The strikes against General Motors Corp., though very costly by themselves, together were only the latest skirmish in a long-term battle GM is fighting to arrest its drooping share of the U.S. auto market and otherwise regain ground lost to its rivals.
The strikes, which effectively halted GM's North American production for several weeks, will cost the company as much as $2.8 billion and some additional short-term market share, because dealers' lots won't have normal stockpiles of all GM models, analysts said.
GM's willingness to pay that price shows its resolve to keep searching for ways to wring efficiencies out of its enormous operations--steps that frequently involve domestic job cuts, shuttering antiquated plants and work rule changes. It's that prospect that spawned the latest standoff with the United Auto Workers union.
"GM is willing to take two or three steps forward and one step back," said Marvin Behm, an analyst at Duff & Phelps Credit Rating Co. in Chicago. "They're willing to take some pain so that, in the long run, they can continue to improve."
But others wonder if GM paid too steep a price. Though details of the labor agreement have yet to be announced, "I find it hard to believe they got anything that was worth $2 billion" in lost earnings, said David Healy, an analyst with Burnham Securities in New York.
Even if the UAW's members approve a tentative pact reached Tuesday, end the walkouts and give GM some measure of labor peace, the No. 1 auto maker still faces a rash of other problems in trying to reverse its slide.
GM trails behind its domestic and international competition in production efficiency. Some analysts regard its product lineup as bloated with too many models. And the company's labor relations are the worst in the industry. Even though GM has improved in these areas, its rivals have stayed ahead by moving more quickly.
That's frustrating some observers who thought GM would more quickly shed its bureaucratic, lumbering ways in the six years since GM's board staged a coup and replaced the company's former chief executive with current CEO John F. Smith Jr.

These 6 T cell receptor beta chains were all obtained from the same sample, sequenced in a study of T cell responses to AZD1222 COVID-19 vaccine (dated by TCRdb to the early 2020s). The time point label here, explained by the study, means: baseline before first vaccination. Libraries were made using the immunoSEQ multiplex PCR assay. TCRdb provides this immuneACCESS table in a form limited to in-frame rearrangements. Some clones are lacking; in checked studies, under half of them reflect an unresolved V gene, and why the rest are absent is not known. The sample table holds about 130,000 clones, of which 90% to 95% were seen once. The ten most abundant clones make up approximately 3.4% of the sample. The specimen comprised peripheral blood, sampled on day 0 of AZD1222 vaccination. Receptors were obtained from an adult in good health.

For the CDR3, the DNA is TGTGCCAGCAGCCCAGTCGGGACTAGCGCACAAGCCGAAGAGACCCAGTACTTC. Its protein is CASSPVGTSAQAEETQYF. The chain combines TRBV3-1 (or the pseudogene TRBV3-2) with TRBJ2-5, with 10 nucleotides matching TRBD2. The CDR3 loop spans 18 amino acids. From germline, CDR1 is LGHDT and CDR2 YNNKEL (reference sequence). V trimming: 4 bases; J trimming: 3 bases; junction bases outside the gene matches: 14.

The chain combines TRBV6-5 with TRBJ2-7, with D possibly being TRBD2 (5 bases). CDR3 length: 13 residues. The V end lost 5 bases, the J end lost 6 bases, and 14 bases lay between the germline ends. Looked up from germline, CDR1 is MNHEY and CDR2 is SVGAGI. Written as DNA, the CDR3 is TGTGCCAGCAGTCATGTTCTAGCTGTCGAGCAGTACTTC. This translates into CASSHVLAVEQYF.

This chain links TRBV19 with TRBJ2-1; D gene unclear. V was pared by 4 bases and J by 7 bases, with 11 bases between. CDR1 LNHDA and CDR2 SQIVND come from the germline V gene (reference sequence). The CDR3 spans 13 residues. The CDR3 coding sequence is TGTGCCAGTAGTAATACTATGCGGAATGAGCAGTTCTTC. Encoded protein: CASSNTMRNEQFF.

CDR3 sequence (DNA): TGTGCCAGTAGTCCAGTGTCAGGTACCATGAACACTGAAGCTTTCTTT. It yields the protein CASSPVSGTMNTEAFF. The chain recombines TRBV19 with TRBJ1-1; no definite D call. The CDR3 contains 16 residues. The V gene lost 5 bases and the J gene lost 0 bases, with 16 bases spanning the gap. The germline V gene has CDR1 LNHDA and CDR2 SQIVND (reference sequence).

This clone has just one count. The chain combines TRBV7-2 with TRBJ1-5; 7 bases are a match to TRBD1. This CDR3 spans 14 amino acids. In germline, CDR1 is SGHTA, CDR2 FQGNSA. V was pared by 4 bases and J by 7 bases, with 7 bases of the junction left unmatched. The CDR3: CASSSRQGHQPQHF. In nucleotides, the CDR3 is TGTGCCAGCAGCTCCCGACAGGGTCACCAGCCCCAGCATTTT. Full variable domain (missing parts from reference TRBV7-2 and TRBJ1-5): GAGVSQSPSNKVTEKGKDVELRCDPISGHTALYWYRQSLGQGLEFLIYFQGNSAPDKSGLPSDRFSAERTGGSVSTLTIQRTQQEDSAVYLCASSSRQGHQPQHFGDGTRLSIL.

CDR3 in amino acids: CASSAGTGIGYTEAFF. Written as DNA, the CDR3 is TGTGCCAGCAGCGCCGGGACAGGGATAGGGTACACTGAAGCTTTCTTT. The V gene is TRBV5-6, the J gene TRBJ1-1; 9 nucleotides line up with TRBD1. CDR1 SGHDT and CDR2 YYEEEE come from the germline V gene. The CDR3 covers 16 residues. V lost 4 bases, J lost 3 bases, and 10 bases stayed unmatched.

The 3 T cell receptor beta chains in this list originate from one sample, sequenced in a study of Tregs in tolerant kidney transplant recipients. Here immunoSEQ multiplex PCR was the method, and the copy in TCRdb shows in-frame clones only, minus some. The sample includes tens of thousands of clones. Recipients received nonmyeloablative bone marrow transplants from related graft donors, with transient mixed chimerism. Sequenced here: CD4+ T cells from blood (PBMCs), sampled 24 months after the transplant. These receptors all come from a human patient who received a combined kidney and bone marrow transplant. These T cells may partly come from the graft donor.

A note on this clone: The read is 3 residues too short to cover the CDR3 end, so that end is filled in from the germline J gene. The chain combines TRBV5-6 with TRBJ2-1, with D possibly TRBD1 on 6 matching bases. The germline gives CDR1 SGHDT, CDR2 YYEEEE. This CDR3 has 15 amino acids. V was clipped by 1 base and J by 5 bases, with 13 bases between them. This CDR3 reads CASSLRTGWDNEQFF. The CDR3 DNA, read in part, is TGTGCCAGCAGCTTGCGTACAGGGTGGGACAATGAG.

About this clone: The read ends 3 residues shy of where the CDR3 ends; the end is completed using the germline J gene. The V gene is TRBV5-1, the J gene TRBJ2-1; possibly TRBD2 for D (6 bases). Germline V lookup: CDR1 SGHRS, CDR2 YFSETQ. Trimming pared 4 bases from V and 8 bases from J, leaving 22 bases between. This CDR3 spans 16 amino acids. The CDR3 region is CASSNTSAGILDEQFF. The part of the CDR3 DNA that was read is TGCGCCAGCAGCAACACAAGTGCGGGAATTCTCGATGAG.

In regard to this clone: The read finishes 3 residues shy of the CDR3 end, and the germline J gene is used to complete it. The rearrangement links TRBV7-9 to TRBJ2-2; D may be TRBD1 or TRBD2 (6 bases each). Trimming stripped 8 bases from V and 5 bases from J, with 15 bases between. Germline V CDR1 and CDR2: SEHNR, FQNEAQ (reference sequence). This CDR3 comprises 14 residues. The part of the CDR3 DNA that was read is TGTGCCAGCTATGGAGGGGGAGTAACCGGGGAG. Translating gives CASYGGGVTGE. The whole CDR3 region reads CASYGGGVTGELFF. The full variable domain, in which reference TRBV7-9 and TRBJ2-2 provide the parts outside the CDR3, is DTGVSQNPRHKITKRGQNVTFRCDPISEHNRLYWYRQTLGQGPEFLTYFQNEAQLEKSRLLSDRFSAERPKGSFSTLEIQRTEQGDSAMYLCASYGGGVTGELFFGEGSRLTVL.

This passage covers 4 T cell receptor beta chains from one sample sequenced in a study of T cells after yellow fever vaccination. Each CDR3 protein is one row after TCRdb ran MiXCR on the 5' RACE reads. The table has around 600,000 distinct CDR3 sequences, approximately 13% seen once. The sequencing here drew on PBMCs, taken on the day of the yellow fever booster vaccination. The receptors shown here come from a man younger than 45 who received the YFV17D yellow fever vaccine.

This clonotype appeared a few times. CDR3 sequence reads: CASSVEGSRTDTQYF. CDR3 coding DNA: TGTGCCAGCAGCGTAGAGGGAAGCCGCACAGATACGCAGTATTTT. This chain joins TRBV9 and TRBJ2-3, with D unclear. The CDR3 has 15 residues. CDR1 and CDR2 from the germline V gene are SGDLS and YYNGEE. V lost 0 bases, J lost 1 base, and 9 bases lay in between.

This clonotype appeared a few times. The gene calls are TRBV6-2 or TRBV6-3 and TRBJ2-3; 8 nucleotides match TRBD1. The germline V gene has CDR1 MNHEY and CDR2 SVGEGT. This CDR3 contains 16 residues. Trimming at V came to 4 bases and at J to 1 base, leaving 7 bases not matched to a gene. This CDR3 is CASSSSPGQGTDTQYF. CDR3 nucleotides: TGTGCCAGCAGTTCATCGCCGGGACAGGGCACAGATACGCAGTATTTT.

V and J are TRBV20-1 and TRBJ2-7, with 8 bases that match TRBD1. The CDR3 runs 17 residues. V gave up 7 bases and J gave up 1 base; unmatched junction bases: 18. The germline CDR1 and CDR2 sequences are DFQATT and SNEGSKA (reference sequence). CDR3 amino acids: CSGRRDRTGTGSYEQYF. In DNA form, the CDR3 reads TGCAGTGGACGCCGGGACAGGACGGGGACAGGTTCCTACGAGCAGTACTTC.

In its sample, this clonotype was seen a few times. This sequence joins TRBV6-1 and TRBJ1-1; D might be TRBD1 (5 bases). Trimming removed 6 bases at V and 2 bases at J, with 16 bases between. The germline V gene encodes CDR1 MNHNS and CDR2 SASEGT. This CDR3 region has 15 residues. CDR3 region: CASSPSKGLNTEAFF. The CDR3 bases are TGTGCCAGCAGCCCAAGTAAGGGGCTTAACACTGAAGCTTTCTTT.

"They've made a lot of progress to become more productive, but they haven't closed the gap with the competition," Healy said. "It's a management problem."
Though it remains the nation's largest industrial corporation--with 1997 sales of $178 billion--GM trails its major competitors in several areas, including how much it spends to build a car, how much profit it earns per vehicle, its overall profit margin and how long it takes to develop and launch new models, analysts said.
In addition, GM's share of the North American market for cars and light trucks has steadily declined in this decade, to a current 31% from nearly 36% in 1990, according to industry research firm Ward's Communications in Southfield, Mich.
Ford Motor Co. is close behind at 27%, with Chrysler Corp. at 19% and the remainder held by nameplates of auto makers based in Japan, Europe and elsewhere. And Chrysler is seen as an even more potent threat, owing to its recent agreement to merge with the big German auto maker Daimler Benz AG.
Furthermore, GM's share of the market would likely be worse if the company wasn't offering substantial buyer-incentive plans. Those discounts averaged a whopping $1,703 per vehicle in the second quarter, up from $1,060 a year earlier.
The incentives are helping support GM's market share, but are a drag on its profits. Indeed, GM's profit for the second quarter ended June 30--excluding the impact from the strikes and some other adjustments--tumbled 24% from a year earlier. The first strike began June 5.
"At the end of the day, the real problem that GM faces is that its production costs are still way too high relative to its competition, even against Ford and Chrysler," Lehman Bros. analyst Joseph Phillippi told his clients recently.
Critics maintain that GM also must overhaul its car-model development and marketing more quickly. They contend that GM has too many nameplates--including Chevrolet, Buick, Oldsmobile, Pontiac, Cadillac and Saturn--that aren't distinctive enough from each other. The line leaves consumers confused and effectively wastes much of GM's enormous spending on advertising.
But GM's "massive size makes it difficult" to ponder such "big-bang" steps as eliminating whole lines of cars, even if it would help pump up GM's profitability, Behm said.
Analysts said there's one other reason GM is under intense pressure to keep improving its operations: Right now, conditions could hardly be better for selling cars. The economy is strong, employment is high and auto-financing rates are low. But the market will be much less forgiving when the next recession hits, they said.
* MAIN STORY: A1
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With the United Auto Workers strikes tentatively settled, General Motors--which lost $2.8 billion during the lengthy labor action, must make improvements in several areas.
GM needs to improve producity...
Avg. workers per vehicle made in the United States
General Motors: 3.47
GM's market share
But its stock price held up during the strike
Tuesday: 474.25, +$1.13
Sources: Autodata, Bloomberg News, James Harbour & Associates, Ward's Communications
Researched by JENNIFER OLDHAM / Los Angeles Times